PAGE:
Investor and serial entrepreneur Jonathan Sposato has seen enough startup pitches in his day to know what he likes. In this Geekwire post from earlier this year, he shares his three favorite things to hear from founders seeking an investment. One key piece of advice from Joanathan that is simple and straightforward: your investors want to know their money is going to be put to good use.
With that in mind, he advises founders to “speak provocatively and ambitiously about their concept,” to share names of other well-respected investors who are already on board, and to provide a detailed plan for using the funds they are requesting.
Jonathan’s suggested approach in one sentence:
Please tell me: How you’re going to crush it, who else agrees with you besides me, and how you are going to spend my money.
Compliments of Jason Smith of Kidder Mathews, attached is a Seattle-area office real estate market review for Q1 2013. As the report notes, the first quarter included a quiet encore of the performance seen near the end of 2012. Leasing activity was modest, but positive, tenants showed renewed interest in the middle of the Seattle central business district (CBD), Amazon leased any large space that came available in the CBD, and investors continued to be bullish on the Seattle office market.
The performance of the office market is especially encouraging in light of the fact that general economic indicators continue to vacillate. One example significant to the office market is that after six quarterly increases in forecasted 2013 job growth, the March 2013 Puget Sound Economic Forecaster reduced the growth rate to 2.6%. It was a minor adjustment, reflecting the inability of the national economy to gain consistent momentum and the likely effects of the sequester. Nonetheless, the overall performance of the office market is still expected to be similar to that seen in 2012.
The Global Corporate Venturing (GVC) group has released its first quarter report making clear that there is a consolidation of traditional financial venture capital and the growth of corporate venture capital. GE's investment of $105M in Pivotal is a great example. What this means for both the early stage company community and the venture capitalists is a need to truly focus on the customer - early and often. Corporates provide customer access and when a new company can demonstrate that its offering provides true customer value, high growth and bigger exits will follow.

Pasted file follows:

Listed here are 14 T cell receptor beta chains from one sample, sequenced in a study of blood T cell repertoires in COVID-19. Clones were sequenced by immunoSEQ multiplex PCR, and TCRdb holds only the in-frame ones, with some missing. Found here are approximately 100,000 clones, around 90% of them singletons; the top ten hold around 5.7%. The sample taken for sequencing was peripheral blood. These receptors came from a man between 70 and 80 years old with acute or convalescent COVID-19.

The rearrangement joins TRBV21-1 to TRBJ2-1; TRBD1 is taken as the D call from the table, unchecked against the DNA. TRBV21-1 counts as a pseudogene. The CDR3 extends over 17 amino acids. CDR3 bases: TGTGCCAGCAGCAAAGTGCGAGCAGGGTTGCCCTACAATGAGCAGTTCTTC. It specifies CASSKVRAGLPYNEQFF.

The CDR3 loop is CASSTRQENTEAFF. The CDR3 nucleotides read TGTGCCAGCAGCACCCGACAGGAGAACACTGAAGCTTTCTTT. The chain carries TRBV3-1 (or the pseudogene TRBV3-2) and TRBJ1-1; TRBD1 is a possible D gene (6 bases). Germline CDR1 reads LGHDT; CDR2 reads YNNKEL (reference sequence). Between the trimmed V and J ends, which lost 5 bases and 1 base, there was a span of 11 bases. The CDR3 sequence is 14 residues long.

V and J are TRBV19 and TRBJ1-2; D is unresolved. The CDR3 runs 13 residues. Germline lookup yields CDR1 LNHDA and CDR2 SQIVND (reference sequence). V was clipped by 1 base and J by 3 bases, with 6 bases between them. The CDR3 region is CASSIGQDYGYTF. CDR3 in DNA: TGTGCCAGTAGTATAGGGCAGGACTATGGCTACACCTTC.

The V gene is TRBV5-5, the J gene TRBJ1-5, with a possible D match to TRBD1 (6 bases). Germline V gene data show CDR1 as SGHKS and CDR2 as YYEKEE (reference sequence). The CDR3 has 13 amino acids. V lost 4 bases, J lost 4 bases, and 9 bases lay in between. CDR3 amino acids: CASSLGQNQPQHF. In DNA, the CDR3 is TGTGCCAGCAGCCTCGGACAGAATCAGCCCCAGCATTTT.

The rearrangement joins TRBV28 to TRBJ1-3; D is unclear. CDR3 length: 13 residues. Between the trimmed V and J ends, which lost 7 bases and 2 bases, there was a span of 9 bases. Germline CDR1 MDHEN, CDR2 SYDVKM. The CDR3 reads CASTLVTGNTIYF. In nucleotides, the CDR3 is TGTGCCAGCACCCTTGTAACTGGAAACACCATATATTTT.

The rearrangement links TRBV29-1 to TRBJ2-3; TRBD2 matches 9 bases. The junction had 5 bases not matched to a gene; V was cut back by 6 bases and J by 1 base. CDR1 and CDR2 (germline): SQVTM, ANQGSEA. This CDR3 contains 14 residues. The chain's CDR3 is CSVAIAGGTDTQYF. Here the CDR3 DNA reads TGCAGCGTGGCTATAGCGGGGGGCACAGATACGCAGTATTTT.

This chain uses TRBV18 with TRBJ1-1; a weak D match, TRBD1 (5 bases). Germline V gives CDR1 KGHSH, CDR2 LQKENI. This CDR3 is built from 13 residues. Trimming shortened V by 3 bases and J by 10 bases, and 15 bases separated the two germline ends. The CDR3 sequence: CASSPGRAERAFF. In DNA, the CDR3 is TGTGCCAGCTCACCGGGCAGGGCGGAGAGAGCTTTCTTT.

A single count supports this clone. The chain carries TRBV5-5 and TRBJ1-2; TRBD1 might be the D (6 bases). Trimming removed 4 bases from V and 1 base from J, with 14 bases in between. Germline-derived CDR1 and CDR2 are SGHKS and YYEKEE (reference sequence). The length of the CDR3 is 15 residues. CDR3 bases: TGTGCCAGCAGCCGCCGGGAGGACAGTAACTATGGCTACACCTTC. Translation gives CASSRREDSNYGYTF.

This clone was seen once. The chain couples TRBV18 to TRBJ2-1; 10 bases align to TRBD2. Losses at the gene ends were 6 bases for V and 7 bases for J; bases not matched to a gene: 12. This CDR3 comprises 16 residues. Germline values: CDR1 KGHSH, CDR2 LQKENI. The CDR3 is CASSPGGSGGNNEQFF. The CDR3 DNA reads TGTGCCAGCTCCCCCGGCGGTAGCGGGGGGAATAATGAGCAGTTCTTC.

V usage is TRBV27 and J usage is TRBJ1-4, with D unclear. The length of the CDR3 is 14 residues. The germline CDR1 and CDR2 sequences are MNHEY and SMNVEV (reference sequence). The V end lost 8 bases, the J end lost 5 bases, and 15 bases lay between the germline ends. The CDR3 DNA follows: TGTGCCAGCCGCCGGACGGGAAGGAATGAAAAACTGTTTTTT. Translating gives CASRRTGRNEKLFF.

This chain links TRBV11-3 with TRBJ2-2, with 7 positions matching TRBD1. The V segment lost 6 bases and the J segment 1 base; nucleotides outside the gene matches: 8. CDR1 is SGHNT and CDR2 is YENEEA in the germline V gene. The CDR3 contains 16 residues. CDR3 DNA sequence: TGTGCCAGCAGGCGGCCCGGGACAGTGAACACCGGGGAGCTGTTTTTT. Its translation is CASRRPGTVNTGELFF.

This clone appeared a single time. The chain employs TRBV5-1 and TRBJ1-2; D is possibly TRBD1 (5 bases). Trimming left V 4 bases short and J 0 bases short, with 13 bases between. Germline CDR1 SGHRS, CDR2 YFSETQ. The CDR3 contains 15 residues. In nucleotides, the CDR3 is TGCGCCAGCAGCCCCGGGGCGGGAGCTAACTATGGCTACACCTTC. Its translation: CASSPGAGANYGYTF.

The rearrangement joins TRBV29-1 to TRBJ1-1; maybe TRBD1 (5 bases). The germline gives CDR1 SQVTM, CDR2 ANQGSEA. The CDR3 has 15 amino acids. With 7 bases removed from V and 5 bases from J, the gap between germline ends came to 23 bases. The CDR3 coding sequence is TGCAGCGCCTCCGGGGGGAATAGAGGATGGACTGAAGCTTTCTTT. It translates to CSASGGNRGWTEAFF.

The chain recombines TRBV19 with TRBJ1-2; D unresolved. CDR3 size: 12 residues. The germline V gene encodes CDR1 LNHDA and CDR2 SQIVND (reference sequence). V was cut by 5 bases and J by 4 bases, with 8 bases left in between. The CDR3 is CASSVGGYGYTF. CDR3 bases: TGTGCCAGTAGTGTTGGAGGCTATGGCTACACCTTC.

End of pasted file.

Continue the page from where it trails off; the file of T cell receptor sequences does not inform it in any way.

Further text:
These findings highlight for me Harvard Business Review’s May 2013 recent article outlining the lean start up framework. Lean start-ups are iterative, customer focused and the wave of the future. They require early partnership and interaction with customers, buyers, strategics and financing sources all at the same time.
Check out these two reports showing this convergence around the customer in the links below: here is a link to the GVC report; and here is one to the HBR article called "Why the Lean Start-Up Changes Everything" by Steve Blank.
Choosing the best type of entity for a company can be a challenge. C corporations are the norm for most emerging growth businesses, particularly those raising money from investors. However, LLCs are becoming more widespread, even for operating businesses. Founders may want to have the tax benefits of LLCs, which are not subject to a company-level tax (as is the case with C corporations) and may enable more tax deductions.
This potential for tax savings does not, however, come without a cost. LLCs tend to be more complicated and expensive to setup and manage, particularly for operating businesses. LLCs can become even more tricky for businesses that want to issue equity to incentivize employees or other service providers. This article addresses some of the ways LLCs can use equity to incentivize service providers, and the implications of each option (pardon the pun).
Nearly every physical point of the Massachusetts start up community has been touched by the Boston marathon bombing and on-going manhunt. Back Bay, where the marathon concludes, hosts Flybridge, HLMVP, Partners Innovation Fund, Excel Medical, Siemens Medical, Encandle, and many others. Events after Monday, have spread fear further.